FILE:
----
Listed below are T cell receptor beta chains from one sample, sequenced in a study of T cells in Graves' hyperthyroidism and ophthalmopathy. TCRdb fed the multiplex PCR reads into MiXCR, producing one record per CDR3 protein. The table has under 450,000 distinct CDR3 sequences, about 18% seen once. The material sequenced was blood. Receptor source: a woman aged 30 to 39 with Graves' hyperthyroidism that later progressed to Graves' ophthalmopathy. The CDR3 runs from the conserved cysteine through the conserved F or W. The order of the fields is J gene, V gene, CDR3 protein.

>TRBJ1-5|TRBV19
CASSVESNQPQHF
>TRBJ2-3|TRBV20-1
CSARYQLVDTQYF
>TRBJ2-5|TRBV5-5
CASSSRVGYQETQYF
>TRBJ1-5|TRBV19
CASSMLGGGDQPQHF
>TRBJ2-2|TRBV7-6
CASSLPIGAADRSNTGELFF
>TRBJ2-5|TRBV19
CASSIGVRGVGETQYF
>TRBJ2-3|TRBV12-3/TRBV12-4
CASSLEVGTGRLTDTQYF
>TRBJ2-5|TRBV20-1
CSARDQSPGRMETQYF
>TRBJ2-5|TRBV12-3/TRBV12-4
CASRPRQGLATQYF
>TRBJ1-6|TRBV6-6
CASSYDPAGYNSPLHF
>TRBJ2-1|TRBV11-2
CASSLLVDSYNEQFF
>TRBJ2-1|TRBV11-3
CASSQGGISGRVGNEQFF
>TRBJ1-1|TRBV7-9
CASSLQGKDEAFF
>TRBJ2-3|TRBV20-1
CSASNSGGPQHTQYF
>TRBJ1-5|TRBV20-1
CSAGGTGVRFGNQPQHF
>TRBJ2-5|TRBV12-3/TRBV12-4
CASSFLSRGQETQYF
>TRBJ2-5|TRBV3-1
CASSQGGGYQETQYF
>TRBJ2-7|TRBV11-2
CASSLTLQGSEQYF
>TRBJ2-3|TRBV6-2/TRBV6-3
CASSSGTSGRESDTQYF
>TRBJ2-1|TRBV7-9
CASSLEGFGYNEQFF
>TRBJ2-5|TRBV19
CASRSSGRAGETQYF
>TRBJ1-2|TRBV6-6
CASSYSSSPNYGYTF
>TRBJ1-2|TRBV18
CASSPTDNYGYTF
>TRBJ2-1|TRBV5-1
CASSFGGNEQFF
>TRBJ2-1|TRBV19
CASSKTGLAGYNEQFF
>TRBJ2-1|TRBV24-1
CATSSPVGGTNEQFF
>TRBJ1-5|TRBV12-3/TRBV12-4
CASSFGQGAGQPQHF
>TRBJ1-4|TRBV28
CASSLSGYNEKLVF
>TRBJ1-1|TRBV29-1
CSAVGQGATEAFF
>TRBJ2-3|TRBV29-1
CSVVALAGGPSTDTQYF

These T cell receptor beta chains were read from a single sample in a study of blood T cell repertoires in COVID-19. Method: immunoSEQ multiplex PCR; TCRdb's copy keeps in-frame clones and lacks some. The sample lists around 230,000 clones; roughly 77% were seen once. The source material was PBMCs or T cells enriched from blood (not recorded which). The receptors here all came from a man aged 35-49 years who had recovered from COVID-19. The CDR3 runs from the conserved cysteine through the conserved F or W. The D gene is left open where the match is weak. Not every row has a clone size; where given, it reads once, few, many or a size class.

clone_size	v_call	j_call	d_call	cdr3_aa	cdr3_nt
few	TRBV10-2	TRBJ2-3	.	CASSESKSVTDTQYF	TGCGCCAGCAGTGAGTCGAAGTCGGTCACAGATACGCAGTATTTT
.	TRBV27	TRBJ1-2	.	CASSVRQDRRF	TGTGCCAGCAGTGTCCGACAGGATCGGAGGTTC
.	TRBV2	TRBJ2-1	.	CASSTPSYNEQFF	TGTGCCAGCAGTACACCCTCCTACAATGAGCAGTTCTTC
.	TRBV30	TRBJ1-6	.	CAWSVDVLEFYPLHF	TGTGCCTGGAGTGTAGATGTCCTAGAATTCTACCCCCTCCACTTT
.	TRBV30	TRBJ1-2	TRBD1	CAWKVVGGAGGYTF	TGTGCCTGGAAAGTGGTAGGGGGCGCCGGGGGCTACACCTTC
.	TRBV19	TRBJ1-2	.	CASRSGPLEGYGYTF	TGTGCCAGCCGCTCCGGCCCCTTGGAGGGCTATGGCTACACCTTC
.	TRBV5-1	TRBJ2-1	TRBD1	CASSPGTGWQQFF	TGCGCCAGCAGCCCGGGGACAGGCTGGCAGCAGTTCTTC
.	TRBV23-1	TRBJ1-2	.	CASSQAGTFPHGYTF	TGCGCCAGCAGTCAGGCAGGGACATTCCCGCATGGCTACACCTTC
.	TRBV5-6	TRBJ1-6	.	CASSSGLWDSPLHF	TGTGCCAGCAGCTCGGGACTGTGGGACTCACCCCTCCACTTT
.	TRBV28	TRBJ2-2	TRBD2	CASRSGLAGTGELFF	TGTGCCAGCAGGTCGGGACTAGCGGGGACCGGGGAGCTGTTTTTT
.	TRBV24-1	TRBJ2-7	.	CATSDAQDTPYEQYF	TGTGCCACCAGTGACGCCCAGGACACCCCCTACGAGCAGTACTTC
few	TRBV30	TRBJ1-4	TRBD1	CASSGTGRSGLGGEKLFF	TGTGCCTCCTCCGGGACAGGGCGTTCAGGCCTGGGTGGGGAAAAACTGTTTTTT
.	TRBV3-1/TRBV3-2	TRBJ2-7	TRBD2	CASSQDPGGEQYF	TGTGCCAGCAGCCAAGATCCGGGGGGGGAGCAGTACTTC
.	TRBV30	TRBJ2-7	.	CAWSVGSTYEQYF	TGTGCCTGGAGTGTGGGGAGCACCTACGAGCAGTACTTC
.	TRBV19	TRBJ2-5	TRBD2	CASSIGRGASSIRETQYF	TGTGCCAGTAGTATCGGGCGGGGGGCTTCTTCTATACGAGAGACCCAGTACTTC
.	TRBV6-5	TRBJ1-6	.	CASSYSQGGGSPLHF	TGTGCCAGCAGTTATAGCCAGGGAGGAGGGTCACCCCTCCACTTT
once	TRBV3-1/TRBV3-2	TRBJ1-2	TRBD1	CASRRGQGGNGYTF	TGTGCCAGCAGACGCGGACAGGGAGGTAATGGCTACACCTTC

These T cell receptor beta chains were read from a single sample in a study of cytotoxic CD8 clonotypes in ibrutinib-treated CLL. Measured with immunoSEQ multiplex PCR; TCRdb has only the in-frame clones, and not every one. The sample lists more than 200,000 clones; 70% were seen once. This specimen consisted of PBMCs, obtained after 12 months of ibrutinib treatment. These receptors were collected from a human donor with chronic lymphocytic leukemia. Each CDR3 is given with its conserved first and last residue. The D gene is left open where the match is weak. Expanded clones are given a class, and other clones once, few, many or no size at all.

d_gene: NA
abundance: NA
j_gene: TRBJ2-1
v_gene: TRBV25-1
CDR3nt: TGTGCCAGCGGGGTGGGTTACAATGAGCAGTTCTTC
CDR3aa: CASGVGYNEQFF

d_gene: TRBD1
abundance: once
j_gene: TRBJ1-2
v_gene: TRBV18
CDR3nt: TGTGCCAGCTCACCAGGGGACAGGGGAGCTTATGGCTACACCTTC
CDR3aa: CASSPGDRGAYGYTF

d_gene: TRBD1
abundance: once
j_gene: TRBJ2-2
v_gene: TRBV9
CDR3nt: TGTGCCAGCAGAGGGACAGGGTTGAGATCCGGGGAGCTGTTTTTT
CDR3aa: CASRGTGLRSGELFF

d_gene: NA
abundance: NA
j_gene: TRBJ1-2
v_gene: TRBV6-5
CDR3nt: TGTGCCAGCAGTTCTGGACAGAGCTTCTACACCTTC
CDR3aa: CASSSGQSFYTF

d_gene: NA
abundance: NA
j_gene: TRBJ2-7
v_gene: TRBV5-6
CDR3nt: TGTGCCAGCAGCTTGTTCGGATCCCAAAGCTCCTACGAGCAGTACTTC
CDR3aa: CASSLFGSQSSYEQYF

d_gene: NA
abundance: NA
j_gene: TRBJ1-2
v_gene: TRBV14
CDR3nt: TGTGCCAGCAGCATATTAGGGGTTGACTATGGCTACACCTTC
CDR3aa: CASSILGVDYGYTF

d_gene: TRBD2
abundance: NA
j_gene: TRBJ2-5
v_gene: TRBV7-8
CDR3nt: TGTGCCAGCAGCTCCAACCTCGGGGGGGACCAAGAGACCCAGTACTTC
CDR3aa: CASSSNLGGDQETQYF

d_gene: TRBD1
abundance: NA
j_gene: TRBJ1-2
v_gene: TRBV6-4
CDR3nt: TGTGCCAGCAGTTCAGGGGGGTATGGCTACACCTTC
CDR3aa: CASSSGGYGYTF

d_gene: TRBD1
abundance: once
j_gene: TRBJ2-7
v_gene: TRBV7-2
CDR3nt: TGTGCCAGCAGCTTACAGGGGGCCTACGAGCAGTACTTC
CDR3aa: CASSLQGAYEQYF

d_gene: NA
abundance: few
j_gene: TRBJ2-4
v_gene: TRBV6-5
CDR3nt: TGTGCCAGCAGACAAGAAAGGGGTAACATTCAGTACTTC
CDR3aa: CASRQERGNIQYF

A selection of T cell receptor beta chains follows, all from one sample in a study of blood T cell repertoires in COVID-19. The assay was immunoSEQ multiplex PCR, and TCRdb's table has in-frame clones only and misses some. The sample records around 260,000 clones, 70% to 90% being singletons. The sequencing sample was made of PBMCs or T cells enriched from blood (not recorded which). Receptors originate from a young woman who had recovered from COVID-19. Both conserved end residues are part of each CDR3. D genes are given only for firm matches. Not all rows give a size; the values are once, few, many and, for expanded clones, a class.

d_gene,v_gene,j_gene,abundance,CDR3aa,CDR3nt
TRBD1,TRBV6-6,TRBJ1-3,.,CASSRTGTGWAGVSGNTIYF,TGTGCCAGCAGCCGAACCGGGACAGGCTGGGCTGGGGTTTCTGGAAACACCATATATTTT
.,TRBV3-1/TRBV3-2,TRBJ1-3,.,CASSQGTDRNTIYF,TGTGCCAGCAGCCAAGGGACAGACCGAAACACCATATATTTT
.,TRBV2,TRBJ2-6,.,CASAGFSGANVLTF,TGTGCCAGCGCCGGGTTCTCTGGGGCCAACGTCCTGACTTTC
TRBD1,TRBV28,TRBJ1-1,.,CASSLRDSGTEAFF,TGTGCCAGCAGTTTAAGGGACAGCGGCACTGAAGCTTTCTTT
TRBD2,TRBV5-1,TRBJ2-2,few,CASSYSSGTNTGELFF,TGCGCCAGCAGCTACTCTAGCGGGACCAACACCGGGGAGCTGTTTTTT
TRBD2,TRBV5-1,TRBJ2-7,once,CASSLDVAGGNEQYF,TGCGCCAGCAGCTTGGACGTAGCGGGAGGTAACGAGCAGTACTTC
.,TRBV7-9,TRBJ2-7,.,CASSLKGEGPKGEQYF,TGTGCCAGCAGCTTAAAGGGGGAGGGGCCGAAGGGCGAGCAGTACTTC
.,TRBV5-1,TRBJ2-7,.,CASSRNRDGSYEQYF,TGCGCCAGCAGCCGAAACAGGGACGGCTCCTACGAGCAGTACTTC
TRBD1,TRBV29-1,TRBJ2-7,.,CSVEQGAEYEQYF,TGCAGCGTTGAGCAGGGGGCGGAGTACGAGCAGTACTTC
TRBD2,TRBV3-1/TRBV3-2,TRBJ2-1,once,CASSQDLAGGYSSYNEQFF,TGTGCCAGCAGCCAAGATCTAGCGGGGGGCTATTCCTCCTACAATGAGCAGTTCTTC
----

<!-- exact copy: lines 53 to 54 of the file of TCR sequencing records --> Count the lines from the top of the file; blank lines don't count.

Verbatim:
CATSSPVGGTNEQFF
>TRBJ1-5|TRBV12-3/TRBV12-4